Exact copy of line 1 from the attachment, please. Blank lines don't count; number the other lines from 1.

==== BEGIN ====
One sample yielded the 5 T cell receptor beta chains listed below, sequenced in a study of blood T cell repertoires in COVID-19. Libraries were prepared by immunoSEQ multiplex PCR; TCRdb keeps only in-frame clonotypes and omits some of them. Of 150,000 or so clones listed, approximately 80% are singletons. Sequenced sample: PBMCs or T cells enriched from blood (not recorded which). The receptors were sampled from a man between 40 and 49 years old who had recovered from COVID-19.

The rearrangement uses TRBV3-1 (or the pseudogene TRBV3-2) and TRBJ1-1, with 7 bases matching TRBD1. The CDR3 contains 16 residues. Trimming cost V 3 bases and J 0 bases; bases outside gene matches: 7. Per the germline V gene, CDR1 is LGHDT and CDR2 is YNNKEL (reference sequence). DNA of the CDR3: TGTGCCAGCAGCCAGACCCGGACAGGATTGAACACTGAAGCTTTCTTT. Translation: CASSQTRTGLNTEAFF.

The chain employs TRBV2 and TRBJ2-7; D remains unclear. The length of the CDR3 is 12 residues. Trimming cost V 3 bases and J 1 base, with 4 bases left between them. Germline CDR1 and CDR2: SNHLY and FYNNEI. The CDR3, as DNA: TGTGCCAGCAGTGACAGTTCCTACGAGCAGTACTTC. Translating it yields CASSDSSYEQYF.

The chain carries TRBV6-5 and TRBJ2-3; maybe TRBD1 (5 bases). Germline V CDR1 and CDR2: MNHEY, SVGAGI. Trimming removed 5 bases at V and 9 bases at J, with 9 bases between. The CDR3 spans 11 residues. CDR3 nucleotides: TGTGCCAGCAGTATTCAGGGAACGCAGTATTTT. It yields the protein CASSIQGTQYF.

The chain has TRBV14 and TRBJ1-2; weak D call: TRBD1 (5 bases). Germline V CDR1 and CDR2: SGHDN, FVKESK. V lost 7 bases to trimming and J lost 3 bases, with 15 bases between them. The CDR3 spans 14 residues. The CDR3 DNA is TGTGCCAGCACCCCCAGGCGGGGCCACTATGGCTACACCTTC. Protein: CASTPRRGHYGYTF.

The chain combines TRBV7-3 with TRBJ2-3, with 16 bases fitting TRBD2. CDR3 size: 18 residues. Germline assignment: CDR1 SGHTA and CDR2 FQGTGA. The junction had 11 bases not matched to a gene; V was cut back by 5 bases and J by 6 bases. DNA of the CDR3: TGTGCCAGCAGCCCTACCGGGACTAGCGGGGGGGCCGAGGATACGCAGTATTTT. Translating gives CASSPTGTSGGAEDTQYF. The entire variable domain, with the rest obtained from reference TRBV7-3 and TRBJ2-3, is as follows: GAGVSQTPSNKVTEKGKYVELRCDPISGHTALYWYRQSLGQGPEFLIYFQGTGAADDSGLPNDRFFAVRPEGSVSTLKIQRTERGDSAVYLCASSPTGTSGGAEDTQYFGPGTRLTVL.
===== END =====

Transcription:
One sample yielded the 5 T cell receptor beta chains listed below, sequenced in a study of blood T cell repertoires in COVID-19. Libraries were prepared by immunoSEQ multiplex PCR; TCRdb keeps only in-frame clonotypes and omits some of them. Of 150,000 or so clones listed, approximately 80% are singletons. Sequenced sample: PBMCs or T cells enriched from blood (not recorded which). The receptors were sampled from a man between 40 and 49 years old who had recovered from COVID-19.